Translation:My sister goes to primary school.
From primary to high school, it's from 1 to 6, although 6 should be rather given only for some special achievements - knowledge from outside the curriculum, taking part in some inter-school contests, etc. So usually 5 is the top grade, and obviously 1 is the failing grade.
In university education, the 'old' system stayed (it was like that in schools as well until 20-something years ago I guess): from 2 to 5, with 2 being the failing grade.
Pluses and minuses (and sometimes even 'double minuses': 4=) are present in schools, but the final mark at the end of the year has to be an integer. While at university, there are rather no minuses, and pluses are usually called 'halfs' - and these can stay as the final mark, so you can get a 4,5 at maths at the end of the semester.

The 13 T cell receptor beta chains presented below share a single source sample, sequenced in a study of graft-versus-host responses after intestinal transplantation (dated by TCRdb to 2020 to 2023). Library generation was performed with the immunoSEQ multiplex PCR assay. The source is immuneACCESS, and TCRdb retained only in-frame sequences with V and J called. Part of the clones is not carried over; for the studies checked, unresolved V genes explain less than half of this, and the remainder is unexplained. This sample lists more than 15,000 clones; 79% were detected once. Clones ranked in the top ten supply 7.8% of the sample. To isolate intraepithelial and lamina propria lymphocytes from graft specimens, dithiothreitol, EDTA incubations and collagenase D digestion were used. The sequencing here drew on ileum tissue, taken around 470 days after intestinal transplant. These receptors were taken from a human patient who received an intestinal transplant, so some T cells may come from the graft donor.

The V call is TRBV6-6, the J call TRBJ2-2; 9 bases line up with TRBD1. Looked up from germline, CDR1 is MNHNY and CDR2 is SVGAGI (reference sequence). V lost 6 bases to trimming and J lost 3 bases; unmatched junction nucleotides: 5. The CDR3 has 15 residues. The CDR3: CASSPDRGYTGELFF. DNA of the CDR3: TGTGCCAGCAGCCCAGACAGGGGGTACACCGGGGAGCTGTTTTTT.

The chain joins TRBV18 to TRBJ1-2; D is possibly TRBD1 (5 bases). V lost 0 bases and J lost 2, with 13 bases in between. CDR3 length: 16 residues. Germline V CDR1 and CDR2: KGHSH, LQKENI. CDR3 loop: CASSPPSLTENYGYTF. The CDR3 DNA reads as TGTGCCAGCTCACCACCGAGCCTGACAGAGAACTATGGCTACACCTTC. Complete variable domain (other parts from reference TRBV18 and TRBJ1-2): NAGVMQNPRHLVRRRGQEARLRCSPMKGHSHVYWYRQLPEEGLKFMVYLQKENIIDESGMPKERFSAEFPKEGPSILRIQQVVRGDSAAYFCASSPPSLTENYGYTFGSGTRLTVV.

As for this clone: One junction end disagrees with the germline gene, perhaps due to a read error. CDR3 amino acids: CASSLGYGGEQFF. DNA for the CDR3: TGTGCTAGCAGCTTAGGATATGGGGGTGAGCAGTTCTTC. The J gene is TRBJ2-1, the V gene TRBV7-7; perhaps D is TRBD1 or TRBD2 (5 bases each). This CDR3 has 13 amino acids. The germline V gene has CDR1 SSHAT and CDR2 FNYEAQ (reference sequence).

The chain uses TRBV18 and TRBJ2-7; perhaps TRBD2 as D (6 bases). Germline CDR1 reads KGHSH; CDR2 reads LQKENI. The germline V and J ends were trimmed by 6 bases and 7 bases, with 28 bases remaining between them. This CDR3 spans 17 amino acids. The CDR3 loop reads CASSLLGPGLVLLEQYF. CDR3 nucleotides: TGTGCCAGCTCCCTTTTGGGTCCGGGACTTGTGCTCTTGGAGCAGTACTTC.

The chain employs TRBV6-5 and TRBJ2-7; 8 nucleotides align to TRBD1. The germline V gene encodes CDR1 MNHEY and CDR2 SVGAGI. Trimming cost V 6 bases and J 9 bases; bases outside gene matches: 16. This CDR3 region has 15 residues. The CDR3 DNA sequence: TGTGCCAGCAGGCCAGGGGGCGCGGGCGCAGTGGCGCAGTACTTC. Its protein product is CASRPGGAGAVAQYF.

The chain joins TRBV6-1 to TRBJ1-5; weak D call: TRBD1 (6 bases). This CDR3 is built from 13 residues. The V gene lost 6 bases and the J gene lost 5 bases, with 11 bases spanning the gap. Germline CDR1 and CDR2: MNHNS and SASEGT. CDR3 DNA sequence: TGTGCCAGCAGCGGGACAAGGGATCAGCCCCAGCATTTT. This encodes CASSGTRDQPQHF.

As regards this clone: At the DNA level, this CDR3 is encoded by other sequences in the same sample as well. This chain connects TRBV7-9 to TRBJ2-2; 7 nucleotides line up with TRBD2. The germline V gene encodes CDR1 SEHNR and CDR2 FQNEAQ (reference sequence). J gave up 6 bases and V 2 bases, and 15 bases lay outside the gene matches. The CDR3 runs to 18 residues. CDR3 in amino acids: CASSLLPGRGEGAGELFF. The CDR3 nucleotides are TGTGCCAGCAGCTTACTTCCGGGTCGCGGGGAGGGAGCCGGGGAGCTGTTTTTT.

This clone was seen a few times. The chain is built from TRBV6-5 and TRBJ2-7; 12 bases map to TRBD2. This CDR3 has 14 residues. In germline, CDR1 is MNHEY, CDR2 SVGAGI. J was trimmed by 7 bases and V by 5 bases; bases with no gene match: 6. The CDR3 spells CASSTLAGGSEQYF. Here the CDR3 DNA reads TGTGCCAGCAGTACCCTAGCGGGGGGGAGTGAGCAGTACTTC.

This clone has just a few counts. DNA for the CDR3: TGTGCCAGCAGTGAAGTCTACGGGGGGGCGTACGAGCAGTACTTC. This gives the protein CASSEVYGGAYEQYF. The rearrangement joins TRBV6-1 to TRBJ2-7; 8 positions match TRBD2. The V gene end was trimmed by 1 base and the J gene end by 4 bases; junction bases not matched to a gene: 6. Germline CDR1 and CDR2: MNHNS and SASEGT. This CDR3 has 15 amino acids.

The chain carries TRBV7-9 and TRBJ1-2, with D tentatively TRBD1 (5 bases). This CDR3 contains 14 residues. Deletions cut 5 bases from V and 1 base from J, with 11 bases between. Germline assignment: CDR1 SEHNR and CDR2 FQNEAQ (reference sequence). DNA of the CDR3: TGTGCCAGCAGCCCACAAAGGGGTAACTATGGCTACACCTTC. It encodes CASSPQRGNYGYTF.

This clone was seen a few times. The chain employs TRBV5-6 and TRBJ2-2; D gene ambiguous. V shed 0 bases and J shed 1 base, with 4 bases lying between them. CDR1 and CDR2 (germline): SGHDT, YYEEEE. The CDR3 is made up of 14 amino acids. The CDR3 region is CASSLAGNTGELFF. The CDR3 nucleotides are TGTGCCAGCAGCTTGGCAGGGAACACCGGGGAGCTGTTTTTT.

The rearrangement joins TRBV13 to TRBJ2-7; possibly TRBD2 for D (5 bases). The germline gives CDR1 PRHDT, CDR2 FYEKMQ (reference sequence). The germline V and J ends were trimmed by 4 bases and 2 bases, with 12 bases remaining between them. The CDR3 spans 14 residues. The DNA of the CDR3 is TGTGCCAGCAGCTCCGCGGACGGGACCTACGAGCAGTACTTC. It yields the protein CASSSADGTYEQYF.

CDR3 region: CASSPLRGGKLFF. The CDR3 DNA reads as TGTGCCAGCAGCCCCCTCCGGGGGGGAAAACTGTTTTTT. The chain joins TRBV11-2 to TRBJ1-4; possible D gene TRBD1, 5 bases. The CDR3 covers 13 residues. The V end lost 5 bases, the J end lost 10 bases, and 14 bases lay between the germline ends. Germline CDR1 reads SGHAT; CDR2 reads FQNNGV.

this is almost the same in Russia: from 1 to 5 but 1 is given rarely so it's usually from 2 to 5
Actually, this question is a little ambiguous... "Grades" (in Am. English) can also be taken to mean a pupil's age, expressed in terms of the level of progress made through the school system.
I think you can also use it without the 'a'> 'My sister goes to primary school' meaning the level of education she is having and not the kind of school she is going to
I'll second this.
"A" (considering this sentence uses chodzić) would suggest the sister is routinely going to a random primary school every day.
It should really skip the article in the answer.
"a" doesn't necessarily suggest that. It could be the same school, just not a specified one.
It can be worded the same way (and it's accepted), but if you want to be unambiguous, it's safer to add the 'on foot' part: Moja siostra chodzi do szkoły [na piechotę/piechotą/pieszo].